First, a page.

Insurers look to profit from bond volatility

Insurance firms in Asia and elsewhere have moved to take advantage of pandemic-driven spread widening on both high yield and investment grade debt.
Insurers look to profit from bond volatility

Asian insurance firms, including tactical buyers in Taiwan, have been increasing their allocations to high yield bonds, and some have also been lengthening duration in their investment grade bond holdings amid coronavirus-related volatility, say fund managers.

Ed Collinge, global head of insurance strategy at Robeco, pointed to active opportunistic buying by Taiwanese insurers through mandates held by the company in response to volatility in the spring.

“There was a significant increase in allocations – of more than 10% in many cases – by Taiwanese insurers to high yield corporate bonds that started in March and April,” said London-based Collinge. Most flows have been into existing mandates rather than new ones, he added, thanks to the constraints on meeting new managers during the pandemic.

Ed Collinge, Robeco

Following rapid spread widening across bond markets globally during March, spreads on high yield bonds narrowed slower than those on investment grade debt, leaving opportunities for opportunistic buying, Collinge said. “Taiwanese insurers felt that they were therefore more than compensated for the greater credit risk in high yield.”

Taiwanese insurers are often tactical in their bond allocations, so are likely to take advantage of short-term opportunities, he added. These tend to be concentrated in the US market, which accounts for roughly two-thirds of global high yield issuance, he said.

In mid-May, when US investment grade spreads fell below 2%, US high yield spreads were still above 7%. The Bloomberg Barclays US Corporate High Yield index began the year at 3.15%, peaked at 11% on March 23 and stood at 6.00% on July 6.


Meanwhile, insurance firms generally have been buying more high yield fixed income this year, particularly Asian bonds, said Andries Hoekema, London-based global head of insurance segment at HSBC Global Asset Management.

“Particularly in Asian high yield we have seen insurers globally picking up on very attractive expected returns, [of] 7.4% over 10 years, according to our latest [data on] expected returns.”

Three-quarters of the universe of HSBC Global AM’s global high yield index comprised bonds from China, Hong Kong, Korea, Singapore and Taiwan, he noted. These are all countries the firm rated highly as “fortress emerging markets” on account of their relative resilience and positioning for recovery in the wake of the Covid-19 outbreak.

Andries Hoekema, HSBC

Insurers have boosted Asian high yield allocations mainly via fund investments following the Covid-19 outbreak, Hoekema said, declining to give details of how much.

The period between mid-March and the start of July has been one of the few since the implementation of Europe’s Solvency II regime in 2016 when returns available from parts of the high yield market have been enough to cover the additional regulatory capital that insurers must put aside relative to investment grade bonds, according to data from HSBC Global AM.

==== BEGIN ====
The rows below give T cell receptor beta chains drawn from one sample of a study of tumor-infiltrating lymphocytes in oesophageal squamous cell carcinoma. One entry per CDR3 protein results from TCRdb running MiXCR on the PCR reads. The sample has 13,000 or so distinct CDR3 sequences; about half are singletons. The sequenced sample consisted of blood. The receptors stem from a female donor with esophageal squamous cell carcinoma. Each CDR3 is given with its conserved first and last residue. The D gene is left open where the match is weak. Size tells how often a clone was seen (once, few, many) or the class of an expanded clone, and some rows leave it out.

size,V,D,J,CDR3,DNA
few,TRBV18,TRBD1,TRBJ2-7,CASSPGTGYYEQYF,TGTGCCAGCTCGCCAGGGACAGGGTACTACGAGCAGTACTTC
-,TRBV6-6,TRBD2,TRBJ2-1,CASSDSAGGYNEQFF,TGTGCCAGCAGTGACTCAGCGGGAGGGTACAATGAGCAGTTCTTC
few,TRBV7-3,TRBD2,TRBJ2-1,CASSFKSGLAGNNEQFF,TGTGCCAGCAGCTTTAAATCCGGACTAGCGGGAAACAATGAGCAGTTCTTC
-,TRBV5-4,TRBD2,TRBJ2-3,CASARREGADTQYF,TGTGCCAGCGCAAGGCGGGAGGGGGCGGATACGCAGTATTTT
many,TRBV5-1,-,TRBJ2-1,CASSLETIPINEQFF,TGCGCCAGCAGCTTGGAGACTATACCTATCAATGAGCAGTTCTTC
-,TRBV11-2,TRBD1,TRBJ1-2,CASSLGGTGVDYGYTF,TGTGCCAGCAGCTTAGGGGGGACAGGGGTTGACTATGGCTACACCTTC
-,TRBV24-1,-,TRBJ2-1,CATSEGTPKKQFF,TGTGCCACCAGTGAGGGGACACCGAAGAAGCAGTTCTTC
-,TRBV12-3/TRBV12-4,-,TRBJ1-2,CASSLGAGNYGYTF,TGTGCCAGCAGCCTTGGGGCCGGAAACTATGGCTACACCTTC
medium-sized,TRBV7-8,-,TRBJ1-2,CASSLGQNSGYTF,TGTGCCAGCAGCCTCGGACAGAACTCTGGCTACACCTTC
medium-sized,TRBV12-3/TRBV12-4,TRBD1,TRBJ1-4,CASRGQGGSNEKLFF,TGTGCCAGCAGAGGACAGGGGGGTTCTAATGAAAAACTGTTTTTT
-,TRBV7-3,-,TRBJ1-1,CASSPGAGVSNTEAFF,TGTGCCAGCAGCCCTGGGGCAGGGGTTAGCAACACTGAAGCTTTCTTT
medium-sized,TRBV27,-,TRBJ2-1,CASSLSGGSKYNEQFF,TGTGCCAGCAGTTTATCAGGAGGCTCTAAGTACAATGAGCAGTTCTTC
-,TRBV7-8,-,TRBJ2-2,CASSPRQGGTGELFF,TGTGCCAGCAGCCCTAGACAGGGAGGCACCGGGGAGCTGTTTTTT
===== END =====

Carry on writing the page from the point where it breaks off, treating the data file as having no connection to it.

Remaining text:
And many Asian insurance markets, including China and Japan,  have adopted risk capital frameworks comparable to Solvency II.

European insurers, too, have been expressing greater interest in high yield since April as the focus of conversations turn from caution at prospective defaults to the prospects of improved yields said Valérie Stephan, head of European insurance strategy and analytics at JP Morgan Asset Management.

“We have seen an increase in requests from clients about the asset class and where to allocate at the moment,” she said, but these conversations have not yet resulted in allocations. 


Some Asian insurers have also taken advantage of widening investment grade corporate bond spreads to increase duration in their fixed income portfolios.

Frank Yuen, a senior analyst at rating agency Moody’s in Hong Kong, said Covid-related volatility had led to Asian insurers buying more long-dated investment grade corporate bonds, in part to minimise duration mismatch in view of the low-interest-rate environment.

Remmert Koekkoek, head of insurance and pension solutions at Robeco in Rotterdam, has seen the same trend. “In March and April many Asian insurance companies did switch to lengthen duration,” he said, in what was an opportunistic move rather than a strategic overhaul.

Asian insurers are keen to lock in yields through IG long-dated bonds following the spread widening since March, agreed Stephen Chang, Hong Kong-based portfolio manager for Asia at Pimco.

Beneficiaries include Chinese internet companies and oil and related sectors in Thailand. “Sovereign and quasi-sovereign bond issuers have also had a very good reception from insurers,” Chang said.

Investment grade bonds have made strong gains, helped by the US Federal Reserve decision to start buying corporate bonds on March 23, which caused spreads in investment grade bonds to narrow considerably. Overall, investment-grade credit has returned 15.7% since the Fed intervention, according to an index compiled by Ice Data Services.

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